A few months ago, I treated a patient for a case of pinworm, a parasitic infestation that affects roughly 400 million people worldwide, with 40 million of those cases occurring within the United States. Though pinworms can be found in middle-class suburbs, the parasite is common in settings of urban poverty, including the low-rise public housing complexes across the street from my East Baltimore clinic, where far too many people struggle to survive on less than $2 a day.
The diagnosis itself was relatively easy to make, and though my patient had no insurance, I sent her to the pharmacy confident that the right drug for her disease, albendazole, should only cost a few dollars to fill. After all, the drug had been introduced in 1971, and by the 1980s its cost was so low and its use so broadly validated that it was added to the essential drugs list of the World Health Organization: a powerful medicine widely available for pennies a pill. When she returned an hour later saying that she could not afford the medication, I pressed for more detail. Sometimes even a few dollars can be too much for patients scraping to make rent or buy food for their families, and our staff has a limited ability to offer vouchers to help cover drug costs in times of need. Yet I was not prepared for the figure she showed me: The two pills of albendazole I had prescribed would cost her an untenable $330. As I soon discovered, the U.S. market for the once-generic drug albendazole had been cornered by a small pharmaceutical company called Amedra and retrofitted into a newly exclusive brand, Albenza, at more than $150 a pill.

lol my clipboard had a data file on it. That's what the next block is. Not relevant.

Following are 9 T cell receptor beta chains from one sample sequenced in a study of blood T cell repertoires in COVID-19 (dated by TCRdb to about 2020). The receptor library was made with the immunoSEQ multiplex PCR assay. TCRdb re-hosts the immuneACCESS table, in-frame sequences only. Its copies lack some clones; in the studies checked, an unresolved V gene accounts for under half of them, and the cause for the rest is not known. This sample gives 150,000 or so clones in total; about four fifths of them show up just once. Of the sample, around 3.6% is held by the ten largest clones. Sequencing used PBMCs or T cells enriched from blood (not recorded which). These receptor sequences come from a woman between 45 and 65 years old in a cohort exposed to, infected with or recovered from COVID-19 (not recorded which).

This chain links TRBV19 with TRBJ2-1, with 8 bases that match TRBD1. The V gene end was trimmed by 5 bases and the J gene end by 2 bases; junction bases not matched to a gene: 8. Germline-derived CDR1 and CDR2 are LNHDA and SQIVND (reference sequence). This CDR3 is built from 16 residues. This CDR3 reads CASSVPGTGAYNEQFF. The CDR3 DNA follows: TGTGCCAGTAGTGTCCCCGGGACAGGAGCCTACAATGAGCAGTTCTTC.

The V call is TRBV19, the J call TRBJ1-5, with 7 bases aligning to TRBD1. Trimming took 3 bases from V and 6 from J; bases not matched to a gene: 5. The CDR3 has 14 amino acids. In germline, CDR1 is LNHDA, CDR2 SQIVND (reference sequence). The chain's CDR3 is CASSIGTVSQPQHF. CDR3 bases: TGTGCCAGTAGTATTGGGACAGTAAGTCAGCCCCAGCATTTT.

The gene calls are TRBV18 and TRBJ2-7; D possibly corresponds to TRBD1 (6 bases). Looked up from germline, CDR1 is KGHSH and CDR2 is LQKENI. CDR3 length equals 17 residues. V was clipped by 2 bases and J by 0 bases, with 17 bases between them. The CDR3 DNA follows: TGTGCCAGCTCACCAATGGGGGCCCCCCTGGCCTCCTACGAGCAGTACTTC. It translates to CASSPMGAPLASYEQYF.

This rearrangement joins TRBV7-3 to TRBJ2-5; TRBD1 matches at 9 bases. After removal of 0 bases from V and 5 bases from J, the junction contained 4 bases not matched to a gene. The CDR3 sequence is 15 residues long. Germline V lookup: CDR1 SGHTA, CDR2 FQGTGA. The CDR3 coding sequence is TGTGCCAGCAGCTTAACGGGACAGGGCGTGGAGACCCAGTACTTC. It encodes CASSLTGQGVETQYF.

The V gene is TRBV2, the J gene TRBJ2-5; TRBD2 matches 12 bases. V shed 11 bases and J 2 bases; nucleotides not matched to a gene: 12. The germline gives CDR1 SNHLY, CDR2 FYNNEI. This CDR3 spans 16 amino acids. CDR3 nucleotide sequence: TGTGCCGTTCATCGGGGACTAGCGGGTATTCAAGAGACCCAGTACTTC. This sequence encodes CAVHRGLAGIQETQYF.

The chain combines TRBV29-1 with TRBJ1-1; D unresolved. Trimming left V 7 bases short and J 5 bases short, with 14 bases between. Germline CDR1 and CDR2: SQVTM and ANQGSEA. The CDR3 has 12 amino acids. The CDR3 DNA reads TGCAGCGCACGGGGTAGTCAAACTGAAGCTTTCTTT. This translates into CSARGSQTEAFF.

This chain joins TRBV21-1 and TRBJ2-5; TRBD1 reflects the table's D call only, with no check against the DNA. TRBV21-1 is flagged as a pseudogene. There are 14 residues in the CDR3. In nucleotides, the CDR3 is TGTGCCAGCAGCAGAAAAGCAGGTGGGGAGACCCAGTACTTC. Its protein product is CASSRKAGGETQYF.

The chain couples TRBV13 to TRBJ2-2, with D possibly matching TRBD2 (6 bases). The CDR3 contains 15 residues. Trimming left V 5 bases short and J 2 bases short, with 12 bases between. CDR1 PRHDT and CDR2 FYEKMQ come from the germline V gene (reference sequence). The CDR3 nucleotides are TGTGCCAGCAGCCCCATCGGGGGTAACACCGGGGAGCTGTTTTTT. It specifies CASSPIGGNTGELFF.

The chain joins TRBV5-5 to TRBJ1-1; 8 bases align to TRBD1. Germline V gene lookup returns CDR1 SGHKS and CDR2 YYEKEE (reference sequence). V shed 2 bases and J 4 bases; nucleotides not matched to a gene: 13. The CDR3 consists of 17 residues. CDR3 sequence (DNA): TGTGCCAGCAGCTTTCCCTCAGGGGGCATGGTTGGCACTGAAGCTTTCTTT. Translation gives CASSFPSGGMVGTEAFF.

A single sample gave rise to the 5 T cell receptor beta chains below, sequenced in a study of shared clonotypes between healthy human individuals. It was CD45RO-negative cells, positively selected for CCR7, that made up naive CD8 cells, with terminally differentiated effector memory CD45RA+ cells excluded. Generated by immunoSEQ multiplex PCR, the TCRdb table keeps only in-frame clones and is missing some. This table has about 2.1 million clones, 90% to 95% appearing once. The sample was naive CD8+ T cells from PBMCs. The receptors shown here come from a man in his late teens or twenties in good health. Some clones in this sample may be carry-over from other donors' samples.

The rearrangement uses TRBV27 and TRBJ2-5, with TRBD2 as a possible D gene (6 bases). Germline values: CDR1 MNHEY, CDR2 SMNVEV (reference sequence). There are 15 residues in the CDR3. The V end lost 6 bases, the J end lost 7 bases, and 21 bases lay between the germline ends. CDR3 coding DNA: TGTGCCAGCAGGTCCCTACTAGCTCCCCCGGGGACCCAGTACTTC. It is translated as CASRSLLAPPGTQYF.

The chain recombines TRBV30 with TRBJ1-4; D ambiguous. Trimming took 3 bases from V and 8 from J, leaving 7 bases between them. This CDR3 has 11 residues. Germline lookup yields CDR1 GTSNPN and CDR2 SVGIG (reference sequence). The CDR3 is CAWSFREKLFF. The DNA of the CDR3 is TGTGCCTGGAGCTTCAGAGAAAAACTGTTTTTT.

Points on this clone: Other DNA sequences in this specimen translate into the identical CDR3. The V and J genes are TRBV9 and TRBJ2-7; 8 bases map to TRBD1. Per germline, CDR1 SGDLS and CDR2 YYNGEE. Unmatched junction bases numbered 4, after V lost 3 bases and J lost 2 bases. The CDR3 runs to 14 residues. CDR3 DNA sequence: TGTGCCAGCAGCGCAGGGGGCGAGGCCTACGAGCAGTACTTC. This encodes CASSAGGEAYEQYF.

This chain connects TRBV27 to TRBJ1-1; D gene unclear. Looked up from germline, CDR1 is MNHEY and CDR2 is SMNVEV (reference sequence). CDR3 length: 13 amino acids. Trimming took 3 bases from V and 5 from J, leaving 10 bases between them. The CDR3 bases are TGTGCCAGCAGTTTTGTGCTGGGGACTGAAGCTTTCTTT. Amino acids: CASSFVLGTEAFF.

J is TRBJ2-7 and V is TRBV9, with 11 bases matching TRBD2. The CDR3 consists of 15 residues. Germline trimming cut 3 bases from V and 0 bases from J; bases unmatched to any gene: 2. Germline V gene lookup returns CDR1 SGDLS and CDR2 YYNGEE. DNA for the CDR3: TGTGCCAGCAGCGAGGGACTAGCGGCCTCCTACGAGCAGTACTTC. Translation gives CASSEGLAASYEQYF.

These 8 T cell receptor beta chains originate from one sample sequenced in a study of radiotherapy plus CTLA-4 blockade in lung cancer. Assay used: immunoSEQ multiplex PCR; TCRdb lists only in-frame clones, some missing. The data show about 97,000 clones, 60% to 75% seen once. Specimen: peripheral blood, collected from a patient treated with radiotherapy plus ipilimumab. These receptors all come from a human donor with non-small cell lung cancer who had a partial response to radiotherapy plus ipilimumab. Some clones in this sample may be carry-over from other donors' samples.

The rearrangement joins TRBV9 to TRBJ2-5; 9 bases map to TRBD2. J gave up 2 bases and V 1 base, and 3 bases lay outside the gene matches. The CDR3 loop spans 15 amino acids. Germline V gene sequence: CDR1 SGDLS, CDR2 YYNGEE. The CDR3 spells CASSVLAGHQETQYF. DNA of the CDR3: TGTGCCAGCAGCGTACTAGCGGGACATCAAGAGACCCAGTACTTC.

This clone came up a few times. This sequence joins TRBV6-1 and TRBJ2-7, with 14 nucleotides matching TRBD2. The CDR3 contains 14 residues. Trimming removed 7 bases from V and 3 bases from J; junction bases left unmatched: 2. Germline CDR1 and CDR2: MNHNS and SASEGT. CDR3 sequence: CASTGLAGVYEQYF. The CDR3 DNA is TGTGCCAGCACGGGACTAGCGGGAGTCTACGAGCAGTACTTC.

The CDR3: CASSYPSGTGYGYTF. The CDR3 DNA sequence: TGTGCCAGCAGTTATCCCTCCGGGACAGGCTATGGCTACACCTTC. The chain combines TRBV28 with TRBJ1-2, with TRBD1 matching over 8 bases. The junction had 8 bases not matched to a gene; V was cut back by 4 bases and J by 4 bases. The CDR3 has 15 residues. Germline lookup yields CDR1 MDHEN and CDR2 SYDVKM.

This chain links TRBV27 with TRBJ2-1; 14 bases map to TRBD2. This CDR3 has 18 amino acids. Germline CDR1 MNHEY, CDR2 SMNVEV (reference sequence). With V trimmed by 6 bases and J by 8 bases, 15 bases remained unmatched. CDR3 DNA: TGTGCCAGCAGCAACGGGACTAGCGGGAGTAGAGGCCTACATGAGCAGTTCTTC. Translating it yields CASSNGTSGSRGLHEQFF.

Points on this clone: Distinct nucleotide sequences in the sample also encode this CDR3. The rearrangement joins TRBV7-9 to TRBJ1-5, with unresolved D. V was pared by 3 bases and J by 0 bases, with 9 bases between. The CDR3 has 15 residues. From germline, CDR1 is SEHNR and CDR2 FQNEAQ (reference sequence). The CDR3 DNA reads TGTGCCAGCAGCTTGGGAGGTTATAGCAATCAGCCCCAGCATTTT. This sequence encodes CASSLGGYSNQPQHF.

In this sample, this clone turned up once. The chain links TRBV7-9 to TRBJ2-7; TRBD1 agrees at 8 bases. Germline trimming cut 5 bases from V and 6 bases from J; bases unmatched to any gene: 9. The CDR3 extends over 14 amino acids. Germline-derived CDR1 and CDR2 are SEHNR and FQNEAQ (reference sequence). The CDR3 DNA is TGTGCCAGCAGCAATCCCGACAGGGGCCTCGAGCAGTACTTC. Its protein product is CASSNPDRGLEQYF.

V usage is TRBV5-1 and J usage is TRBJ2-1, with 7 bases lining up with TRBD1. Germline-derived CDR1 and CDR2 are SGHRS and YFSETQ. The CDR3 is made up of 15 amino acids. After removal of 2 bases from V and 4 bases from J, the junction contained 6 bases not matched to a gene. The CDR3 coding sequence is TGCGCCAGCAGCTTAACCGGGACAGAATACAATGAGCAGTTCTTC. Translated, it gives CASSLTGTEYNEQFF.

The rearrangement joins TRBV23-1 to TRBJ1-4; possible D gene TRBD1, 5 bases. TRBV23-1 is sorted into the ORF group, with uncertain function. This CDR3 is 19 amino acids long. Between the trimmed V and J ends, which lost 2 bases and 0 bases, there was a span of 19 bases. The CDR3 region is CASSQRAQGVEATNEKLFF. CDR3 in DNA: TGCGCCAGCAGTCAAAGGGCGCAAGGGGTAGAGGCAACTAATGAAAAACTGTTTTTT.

This week’s revelation that another small pharmaceutical company, Turing Pharmaceuticals, acquired the sole U.S. distribution rights to another antiparasitic drug on the WHO essential drugs list and boosted its price by more than 5,000 percent, suggests that the price jacking of albendazole was no fluke. After it came out that Turing, having acquired the 62-year-old drug pyrimethamine, suddenly raised its price of a single pill from $13.50 to $750, the topic went viral, prompting calls from Democratic presidential candidates Bernie Sanders and Hillary Clinton to control escalating drug prices. Turing’s brash and unapologetic CEO, Martin Shkreli, did little to diminish the story after confidently asserting in a CNBC interview that the new price of the drug should simply be borne on the backs of existing patients and calling one journalist a “moron” for contesting the ability of the drugmaker to set whatever price he wanted to.